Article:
In Brief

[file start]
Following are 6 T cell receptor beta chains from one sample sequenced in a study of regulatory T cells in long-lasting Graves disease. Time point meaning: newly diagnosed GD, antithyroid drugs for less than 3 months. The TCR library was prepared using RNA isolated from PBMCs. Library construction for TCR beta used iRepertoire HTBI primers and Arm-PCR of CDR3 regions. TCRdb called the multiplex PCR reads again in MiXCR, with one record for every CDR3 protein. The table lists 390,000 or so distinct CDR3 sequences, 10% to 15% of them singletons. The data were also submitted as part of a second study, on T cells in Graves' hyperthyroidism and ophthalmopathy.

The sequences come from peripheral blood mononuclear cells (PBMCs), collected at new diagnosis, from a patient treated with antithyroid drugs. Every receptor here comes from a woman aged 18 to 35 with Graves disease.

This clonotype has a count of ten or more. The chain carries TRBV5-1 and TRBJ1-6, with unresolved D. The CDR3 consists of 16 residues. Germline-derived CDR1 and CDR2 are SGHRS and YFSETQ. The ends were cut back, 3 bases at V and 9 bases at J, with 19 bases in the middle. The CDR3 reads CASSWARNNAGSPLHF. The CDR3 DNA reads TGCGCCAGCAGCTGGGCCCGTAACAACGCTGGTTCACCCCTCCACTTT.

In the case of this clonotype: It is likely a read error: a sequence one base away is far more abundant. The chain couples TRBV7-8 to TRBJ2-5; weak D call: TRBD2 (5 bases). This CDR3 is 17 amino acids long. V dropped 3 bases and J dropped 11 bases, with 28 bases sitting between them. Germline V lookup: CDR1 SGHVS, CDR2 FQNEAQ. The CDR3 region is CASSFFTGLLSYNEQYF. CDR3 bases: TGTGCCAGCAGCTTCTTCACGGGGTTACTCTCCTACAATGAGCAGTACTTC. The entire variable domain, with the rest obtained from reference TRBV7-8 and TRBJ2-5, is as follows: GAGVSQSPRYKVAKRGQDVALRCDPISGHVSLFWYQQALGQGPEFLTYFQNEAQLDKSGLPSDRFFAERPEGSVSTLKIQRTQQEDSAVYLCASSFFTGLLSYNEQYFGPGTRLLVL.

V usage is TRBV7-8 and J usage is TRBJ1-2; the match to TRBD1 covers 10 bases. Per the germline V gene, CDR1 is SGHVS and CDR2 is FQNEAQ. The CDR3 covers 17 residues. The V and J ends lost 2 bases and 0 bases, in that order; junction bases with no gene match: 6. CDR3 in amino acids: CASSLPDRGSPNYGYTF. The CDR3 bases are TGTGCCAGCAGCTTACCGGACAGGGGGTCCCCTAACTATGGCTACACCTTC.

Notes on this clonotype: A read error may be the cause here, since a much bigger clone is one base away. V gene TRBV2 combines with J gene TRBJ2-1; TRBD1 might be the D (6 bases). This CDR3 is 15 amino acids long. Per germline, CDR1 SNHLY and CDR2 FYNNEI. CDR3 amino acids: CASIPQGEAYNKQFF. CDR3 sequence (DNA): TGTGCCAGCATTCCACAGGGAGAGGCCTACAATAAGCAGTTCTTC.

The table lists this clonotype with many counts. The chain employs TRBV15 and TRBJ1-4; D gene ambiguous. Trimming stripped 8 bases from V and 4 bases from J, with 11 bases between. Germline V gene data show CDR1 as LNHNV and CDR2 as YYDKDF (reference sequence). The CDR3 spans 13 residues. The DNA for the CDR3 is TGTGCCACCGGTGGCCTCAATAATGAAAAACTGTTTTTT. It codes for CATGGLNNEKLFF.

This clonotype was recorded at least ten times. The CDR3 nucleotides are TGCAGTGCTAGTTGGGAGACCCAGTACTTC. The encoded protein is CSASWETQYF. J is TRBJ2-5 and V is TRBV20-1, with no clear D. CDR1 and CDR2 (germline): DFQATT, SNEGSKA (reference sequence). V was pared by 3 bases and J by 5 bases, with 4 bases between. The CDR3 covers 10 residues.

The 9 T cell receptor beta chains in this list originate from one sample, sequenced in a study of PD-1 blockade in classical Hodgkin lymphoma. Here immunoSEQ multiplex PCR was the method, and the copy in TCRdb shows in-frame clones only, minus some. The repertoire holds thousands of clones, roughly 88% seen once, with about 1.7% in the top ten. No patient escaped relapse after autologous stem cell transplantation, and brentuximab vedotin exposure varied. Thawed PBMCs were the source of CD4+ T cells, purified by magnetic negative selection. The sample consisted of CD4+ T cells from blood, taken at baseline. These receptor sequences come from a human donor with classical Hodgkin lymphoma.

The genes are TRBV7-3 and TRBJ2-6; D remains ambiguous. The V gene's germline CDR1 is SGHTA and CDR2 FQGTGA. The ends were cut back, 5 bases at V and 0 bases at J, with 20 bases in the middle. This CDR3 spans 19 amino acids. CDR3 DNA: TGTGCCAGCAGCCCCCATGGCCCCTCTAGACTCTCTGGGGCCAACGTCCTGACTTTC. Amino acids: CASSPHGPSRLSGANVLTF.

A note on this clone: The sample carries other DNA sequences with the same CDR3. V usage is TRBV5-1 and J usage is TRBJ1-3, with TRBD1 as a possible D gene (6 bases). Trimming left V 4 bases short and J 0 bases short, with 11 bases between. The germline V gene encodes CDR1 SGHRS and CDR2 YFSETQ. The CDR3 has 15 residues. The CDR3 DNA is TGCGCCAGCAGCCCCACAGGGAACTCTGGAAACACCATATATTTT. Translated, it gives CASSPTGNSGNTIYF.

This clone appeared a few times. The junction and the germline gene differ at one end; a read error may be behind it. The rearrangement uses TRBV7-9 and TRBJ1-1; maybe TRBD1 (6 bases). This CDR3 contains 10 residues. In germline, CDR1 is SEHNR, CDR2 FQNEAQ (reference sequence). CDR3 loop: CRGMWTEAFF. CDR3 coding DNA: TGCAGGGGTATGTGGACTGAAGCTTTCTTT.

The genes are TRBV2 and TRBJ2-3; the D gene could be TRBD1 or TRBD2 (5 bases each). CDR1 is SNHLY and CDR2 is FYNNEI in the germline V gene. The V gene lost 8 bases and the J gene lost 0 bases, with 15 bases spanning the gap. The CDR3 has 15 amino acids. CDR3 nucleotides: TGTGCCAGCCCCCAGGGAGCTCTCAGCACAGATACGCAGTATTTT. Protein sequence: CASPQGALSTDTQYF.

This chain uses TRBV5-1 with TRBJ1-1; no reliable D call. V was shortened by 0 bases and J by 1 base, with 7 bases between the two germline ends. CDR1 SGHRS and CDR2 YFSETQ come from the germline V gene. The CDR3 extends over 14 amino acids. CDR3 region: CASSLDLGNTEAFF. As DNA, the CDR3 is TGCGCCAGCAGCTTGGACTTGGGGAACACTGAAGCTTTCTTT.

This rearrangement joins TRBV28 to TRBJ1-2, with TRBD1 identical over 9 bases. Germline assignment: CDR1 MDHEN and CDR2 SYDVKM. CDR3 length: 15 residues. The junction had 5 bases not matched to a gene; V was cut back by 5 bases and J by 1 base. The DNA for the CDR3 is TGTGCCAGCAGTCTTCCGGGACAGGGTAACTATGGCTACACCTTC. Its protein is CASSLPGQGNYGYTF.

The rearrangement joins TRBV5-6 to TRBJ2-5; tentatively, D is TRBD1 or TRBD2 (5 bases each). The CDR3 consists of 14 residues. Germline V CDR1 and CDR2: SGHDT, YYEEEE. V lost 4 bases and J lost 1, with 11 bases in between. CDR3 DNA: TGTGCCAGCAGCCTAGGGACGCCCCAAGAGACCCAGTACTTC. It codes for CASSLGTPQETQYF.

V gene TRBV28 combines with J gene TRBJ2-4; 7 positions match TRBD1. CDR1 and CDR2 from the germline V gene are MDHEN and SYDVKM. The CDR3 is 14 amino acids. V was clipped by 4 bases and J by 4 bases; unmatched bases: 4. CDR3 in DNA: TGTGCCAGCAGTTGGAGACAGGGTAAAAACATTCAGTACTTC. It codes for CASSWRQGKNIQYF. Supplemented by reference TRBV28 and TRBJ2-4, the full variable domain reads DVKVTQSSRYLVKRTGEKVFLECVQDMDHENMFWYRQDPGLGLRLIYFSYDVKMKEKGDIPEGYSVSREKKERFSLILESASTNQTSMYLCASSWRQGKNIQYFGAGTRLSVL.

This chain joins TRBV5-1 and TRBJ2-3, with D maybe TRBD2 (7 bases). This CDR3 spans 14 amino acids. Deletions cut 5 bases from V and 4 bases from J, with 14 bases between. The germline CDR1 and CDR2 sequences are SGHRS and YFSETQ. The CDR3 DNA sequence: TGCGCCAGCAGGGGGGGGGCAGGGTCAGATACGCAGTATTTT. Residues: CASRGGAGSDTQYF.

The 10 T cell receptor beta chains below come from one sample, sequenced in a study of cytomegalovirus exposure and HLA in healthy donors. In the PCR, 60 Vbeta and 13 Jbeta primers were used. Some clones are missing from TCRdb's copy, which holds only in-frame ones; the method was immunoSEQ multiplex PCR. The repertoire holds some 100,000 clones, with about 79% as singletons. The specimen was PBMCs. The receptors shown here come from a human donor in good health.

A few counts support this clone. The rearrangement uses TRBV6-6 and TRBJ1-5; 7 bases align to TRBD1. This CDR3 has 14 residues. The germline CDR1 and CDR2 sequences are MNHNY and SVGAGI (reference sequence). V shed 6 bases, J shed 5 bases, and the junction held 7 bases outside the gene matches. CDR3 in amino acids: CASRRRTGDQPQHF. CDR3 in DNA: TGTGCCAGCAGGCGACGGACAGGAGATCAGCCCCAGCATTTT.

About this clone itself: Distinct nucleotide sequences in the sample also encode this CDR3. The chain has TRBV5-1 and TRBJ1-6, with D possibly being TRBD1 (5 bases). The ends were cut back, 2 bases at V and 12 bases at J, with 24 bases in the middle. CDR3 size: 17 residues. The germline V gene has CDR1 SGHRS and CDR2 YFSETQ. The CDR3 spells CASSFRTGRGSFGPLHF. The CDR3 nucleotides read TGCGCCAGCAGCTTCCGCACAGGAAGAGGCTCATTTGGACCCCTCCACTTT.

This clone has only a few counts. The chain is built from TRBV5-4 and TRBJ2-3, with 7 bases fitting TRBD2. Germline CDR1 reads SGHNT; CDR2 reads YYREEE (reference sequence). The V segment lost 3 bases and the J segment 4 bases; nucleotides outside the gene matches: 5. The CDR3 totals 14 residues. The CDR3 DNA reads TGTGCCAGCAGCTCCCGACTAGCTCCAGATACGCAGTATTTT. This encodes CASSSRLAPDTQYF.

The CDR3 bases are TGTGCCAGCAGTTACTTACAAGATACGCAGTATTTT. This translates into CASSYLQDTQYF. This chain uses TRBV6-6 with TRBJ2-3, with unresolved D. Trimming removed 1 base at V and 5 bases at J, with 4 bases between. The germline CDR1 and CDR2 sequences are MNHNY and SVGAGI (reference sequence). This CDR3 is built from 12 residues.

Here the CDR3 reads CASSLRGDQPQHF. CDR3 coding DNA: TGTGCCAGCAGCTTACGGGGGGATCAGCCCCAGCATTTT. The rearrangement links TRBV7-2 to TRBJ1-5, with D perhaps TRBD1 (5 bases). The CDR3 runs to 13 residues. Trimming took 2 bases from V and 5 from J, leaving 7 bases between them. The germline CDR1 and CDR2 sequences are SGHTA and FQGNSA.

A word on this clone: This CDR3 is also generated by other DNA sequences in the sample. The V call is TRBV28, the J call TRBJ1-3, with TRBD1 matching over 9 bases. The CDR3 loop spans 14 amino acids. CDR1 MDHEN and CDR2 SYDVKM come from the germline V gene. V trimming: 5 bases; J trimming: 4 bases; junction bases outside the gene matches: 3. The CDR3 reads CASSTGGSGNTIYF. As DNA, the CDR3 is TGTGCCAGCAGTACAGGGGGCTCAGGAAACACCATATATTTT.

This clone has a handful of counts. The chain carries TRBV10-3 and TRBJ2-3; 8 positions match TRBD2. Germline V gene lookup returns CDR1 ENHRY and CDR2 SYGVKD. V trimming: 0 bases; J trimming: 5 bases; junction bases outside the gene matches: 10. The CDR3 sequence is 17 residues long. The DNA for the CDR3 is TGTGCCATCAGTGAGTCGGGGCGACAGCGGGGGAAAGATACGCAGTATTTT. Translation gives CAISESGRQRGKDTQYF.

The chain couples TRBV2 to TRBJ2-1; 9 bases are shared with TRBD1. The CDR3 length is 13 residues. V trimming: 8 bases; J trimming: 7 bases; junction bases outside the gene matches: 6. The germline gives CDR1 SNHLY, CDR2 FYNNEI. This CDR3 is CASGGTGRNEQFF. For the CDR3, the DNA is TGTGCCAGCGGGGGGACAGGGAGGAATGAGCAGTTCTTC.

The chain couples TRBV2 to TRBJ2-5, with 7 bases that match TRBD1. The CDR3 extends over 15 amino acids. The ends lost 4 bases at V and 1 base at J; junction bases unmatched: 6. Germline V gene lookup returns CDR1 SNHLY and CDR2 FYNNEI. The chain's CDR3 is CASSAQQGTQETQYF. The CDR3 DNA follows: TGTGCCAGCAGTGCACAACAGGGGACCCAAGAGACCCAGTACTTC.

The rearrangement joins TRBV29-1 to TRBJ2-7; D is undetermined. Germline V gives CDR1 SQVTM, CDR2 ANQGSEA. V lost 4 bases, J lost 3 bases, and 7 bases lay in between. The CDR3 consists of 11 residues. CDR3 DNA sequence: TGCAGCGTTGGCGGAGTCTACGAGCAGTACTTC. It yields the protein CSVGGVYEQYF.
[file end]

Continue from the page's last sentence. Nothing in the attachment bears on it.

Loans to shipowners fall for first time in 9 years Loans to Greek shipowners fell for the first time in at least nine years, as international banks withdrew funding from the industry, according to Athens-based Petrofin Bank Research. Lenders had $67 billion in loans outstanding to Greek owners last year, down from $73.2 billion in 2008, Petrofin said in an e-mailed report yesterday. International banks that don’t maintain operations in Greece reduced their exposure the most, cutting by 18 percent to $14 billion. Charter rates for oil tankers, coal and ore transporters and container ships declined last year as the global recession curtailed demand for everything from raw materials to finished goods. Royal Bank of Scotland Group Plc, the UK bank whose largest shareholder is the British government, has the biggest lending portfolio of $13.3 billion, Petrofin said. That represents 20 percent market share for the bank. Petrofin began monitoring lending to Greek shipowners nine years ago. (Bloomberg) Turkey aims for EU, Gulf investors in power sale Turkey will sell four power plants with capacity totaling more than 3,000 megawatts under a «big energy privatization drive» this year by the government that may attract investors from Europe and the Persian Gulf, the energy regulator said. «There is a total portfolio of 16,000 megawatts of power plants to be sold,» Hasan Koktas, head of the regulator, said in an interview at his office in Ankara on Friday. «Auctions will start with four thermal power plants and bids will be invited for them this year,» he said. Turkey wants to lessen state ownership in energy production and distribution and raise cash and draw foreign investors to an industry where demand is rising about 8 percent a year. The government’s asset sale agency expects to raise more than $7 billion this year, the majority from sell-offs of power distribution grids, equivalent to 20 percent of the projected budget deficit, according to government data. The auctions of the plants, Hamitabad, Seyitomer, Soma and Can in western Turkey, will be completed this year, Koktas said. (Bloomberg) Czech synergies Czech power utility CEZ said it was looking into possible partnerships and synergies to increase production at its 1,260-megawatt coal-fired power plant in Bulgaria. «This does not necessarily mean selling the thermal power plant of Varna,» the company, which provides electricity to more than 2 million households and businesses in Bulgaria, said yesterday. CEZ said possible partnerships for Bulgaria’s second-largest coal-fired thermal plan in the Black Sea city of Varna could include a vertical integration with a coal supplier. The company also said in its statement that it planned to double investment to modernize its power grid in Bulgaria this year from last year’s 94 million levs ($65 million). CEZ did not give any other details about its plans for the Varna plant and the company was not immediately available for further comment. (Reuters) Bond sale National Bank of Greece, the country’s biggest lender, sold 1.5 billion euros of covered bonds at the European Central Bank’s prime rate plus a 1.9 percent spread, according to an e-mailed statement from the Athens-based lender yesterday. The issuance is the fourth part of the bank’s 10-billion-euro covered bonds issuance program. (Bloomberg)

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